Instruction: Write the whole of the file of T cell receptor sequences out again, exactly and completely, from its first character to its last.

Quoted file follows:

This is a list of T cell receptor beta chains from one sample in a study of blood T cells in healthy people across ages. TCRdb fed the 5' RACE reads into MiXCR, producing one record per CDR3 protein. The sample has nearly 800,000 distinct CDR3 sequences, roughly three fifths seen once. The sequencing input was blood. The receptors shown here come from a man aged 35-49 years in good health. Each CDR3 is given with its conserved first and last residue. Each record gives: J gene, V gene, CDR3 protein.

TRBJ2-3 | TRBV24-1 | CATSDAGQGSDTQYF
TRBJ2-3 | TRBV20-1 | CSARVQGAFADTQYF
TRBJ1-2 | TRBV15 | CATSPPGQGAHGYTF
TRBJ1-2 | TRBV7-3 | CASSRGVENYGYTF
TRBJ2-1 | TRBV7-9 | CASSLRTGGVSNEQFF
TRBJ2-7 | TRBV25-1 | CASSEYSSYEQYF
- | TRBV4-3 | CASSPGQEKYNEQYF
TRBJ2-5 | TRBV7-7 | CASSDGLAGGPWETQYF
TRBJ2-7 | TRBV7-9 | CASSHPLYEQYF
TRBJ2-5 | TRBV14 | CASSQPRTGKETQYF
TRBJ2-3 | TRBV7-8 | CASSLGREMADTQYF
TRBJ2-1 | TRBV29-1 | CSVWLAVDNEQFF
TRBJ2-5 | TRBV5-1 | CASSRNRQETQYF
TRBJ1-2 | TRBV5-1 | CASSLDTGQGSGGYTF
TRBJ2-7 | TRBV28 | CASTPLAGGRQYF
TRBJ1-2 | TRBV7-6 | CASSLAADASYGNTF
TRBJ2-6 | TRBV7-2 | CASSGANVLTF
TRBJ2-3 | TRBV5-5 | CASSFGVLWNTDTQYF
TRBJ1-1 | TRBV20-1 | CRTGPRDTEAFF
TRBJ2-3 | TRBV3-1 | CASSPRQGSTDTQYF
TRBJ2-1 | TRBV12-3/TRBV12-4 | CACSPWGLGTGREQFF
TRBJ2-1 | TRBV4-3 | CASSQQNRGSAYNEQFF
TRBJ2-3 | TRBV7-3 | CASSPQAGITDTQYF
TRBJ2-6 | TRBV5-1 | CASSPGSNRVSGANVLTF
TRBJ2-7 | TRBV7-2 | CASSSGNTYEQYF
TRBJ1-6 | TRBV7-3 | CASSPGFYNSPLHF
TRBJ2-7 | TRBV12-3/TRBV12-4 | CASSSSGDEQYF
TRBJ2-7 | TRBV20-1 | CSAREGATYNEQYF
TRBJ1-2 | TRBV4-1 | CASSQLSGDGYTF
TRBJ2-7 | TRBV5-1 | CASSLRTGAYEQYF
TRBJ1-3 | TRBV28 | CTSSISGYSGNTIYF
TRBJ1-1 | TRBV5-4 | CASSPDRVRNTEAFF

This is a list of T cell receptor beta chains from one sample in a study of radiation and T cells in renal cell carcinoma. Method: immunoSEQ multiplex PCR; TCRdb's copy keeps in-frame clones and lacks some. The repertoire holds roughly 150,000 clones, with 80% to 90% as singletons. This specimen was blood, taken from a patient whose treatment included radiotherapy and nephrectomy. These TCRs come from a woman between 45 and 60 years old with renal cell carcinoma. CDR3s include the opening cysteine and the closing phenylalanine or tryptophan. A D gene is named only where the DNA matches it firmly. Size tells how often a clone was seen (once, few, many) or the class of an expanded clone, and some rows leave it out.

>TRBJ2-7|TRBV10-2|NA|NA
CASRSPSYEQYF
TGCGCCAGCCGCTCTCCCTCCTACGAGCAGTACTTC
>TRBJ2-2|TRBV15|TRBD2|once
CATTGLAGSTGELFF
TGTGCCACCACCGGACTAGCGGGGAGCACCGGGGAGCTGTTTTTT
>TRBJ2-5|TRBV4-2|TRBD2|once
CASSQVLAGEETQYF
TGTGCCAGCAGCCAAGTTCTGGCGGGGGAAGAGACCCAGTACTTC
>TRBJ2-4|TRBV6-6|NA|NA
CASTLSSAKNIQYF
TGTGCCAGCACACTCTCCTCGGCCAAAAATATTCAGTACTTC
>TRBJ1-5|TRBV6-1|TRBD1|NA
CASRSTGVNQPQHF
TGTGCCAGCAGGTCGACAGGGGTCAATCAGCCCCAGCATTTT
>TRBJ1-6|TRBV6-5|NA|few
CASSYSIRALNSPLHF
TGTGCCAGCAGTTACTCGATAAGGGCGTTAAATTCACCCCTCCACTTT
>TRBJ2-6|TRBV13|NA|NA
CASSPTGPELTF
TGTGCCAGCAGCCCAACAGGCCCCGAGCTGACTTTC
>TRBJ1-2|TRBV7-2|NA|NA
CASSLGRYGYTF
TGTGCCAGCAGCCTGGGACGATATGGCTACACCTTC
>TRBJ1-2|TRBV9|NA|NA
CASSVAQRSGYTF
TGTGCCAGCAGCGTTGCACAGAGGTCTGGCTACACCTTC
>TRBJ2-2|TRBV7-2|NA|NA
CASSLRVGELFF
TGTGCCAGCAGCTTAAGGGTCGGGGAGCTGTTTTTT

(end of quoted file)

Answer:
This is a list of T cell receptor beta chains from one sample in a study of blood T cells in healthy people across ages. TCRdb fed the 5' RACE reads into MiXCR, producing one record per CDR3 protein. The sample has nearly 800,000 distinct CDR3 sequences, roughly three fifths seen once. The sequencing input was blood. The receptors shown here come from a man aged 35-49 years in good health. Each CDR3 is given with its conserved first and last residue. Each record gives: J gene, V gene, CDR3 protein.

TRBJ2-3 | TRBV24-1 | CATSDAGQGSDTQYF
TRBJ2-3 | TRBV20-1 | CSARVQGAFADTQYF
TRBJ1-2 | TRBV15 | CATSPPGQGAHGYTF
TRBJ1-2 | TRBV7-3 | CASSRGVENYGYTF
TRBJ2-1 | TRBV7-9 | CASSLRTGGVSNEQFF
TRBJ2-7 | TRBV25-1 | CASSEYSSYEQYF
- | TRBV4-3 | CASSPGQEKYNEQYF
TRBJ2-5 | TRBV7-7 | CASSDGLAGGPWETQYF
TRBJ2-7 | TRBV7-9 | CASSHPLYEQYF
TRBJ2-5 | TRBV14 | CASSQPRTGKETQYF
TRBJ2-3 | TRBV7-8 | CASSLGREMADTQYF
TRBJ2-1 | TRBV29-1 | CSVWLAVDNEQFF
TRBJ2-5 | TRBV5-1 | CASSRNRQETQYF
TRBJ1-2 | TRBV5-1 | CASSLDTGQGSGGYTF
TRBJ2-7 | TRBV28 | CASTPLAGGRQYF
TRBJ1-2 | TRBV7-6 | CASSLAADASYGNTF
TRBJ2-6 | TRBV7-2 | CASSGANVLTF
TRBJ2-3 | TRBV5-5 | CASSFGVLWNTDTQYF
TRBJ1-1 | TRBV20-1 | CRTGPRDTEAFF
TRBJ2-3 | TRBV3-1 | CASSPRQGSTDTQYF
TRBJ2-1 | TRBV12-3/TRBV12-4 | CACSPWGLGTGREQFF
TRBJ2-1 | TRBV4-3 | CASSQQNRGSAYNEQFF
TRBJ2-3 | TRBV7-3 | CASSPQAGITDTQYF
TRBJ2-6 | TRBV5-1 | CASSPGSNRVSGANVLTF
TRBJ2-7 | TRBV7-2 | CASSSGNTYEQYF
TRBJ1-6 | TRBV7-3 | CASSPGFYNSPLHF
TRBJ2-7 | TRBV12-3/TRBV12-4 | CASSSSGDEQYF
TRBJ2-7 | TRBV20-1 | CSAREGATYNEQYF
TRBJ1-2 | TRBV4-1 | CASSQLSGDGYTF
TRBJ2-7 | TRBV5-1 | CASSLRTGAYEQYF
TRBJ1-3 | TRBV28 | CTSSISGYSGNTIYF
TRBJ1-1 | TRBV5-4 | CASSPDRVRNTEAFF

This is a list of T cell receptor beta chains from one sample in a study of radiation and T cells in renal cell carcinoma. Method: immunoSEQ multiplex PCR; TCRdb's copy keeps in-frame clones and lacks some. The repertoire holds roughly 150,000 clones, with 80% to 90% as singletons. This specimen was blood, taken from a patient whose treatment included radiotherapy and nephrectomy. These TCRs come from a woman between 45 and 60 years old with renal cell carcinoma. CDR3s include the opening cysteine and the closing phenylalanine or tryptophan. A D gene is named only where the DNA matches it firmly. Size tells how often a clone was seen (once, few, many) or the class of an expanded clone, and some rows leave it out.

>TRBJ2-7|TRBV10-2|NA|NA
CASRSPSYEQYF
TGCGCCAGCCGCTCTCCCTCCTACGAGCAGTACTTC
>TRBJ2-2|TRBV15|TRBD2|once
CATTGLAGSTGELFF
TGTGCCACCACCGGACTAGCGGGGAGCACCGGGGAGCTGTTTTTT
>TRBJ2-5|TRBV4-2|TRBD2|once
CASSQVLAGEETQYF
TGTGCCAGCAGCCAAGTTCTGGCGGGGGAAGAGACCCAGTACTTC
>TRBJ2-4|TRBV6-6|NA|NA
CASTLSSAKNIQYF
TGTGCCAGCACACTCTCCTCGGCCAAAAATATTCAGTACTTC
>TRBJ1-5|TRBV6-1|TRBD1|NA
CASRSTGVNQPQHF
TGTGCCAGCAGGTCGACAGGGGTCAATCAGCCCCAGCATTTT
>TRBJ1-6|TRBV6-5|NA|few
CASSYSIRALNSPLHF
TGTGCCAGCAGTTACTCGATAAGGGCGTTAAATTCACCCCTCCACTTT
>TRBJ2-6|TRBV13|NA|NA
CASSPTGPELTF
TGTGCCAGCAGCCCAACAGGCCCCGAGCTGACTTTC
>TRBJ1-2|TRBV7-2|NA|NA
CASSLGRYGYTF
TGTGCCAGCAGCCTGGGACGATATGGCTACACCTTC
>TRBJ1-2|TRBV9|NA|NA
CASSVAQRSGYTF
TGTGCCAGCAGCGTTGCACAGAGGTCTGGCTACACCTTC
>TRBJ2-2|TRBV7-2|NA|NA
CASSLRVGELFF
TGTGCCAGCAGCTTAAGGGTCGGGGAGCTGTTTTTT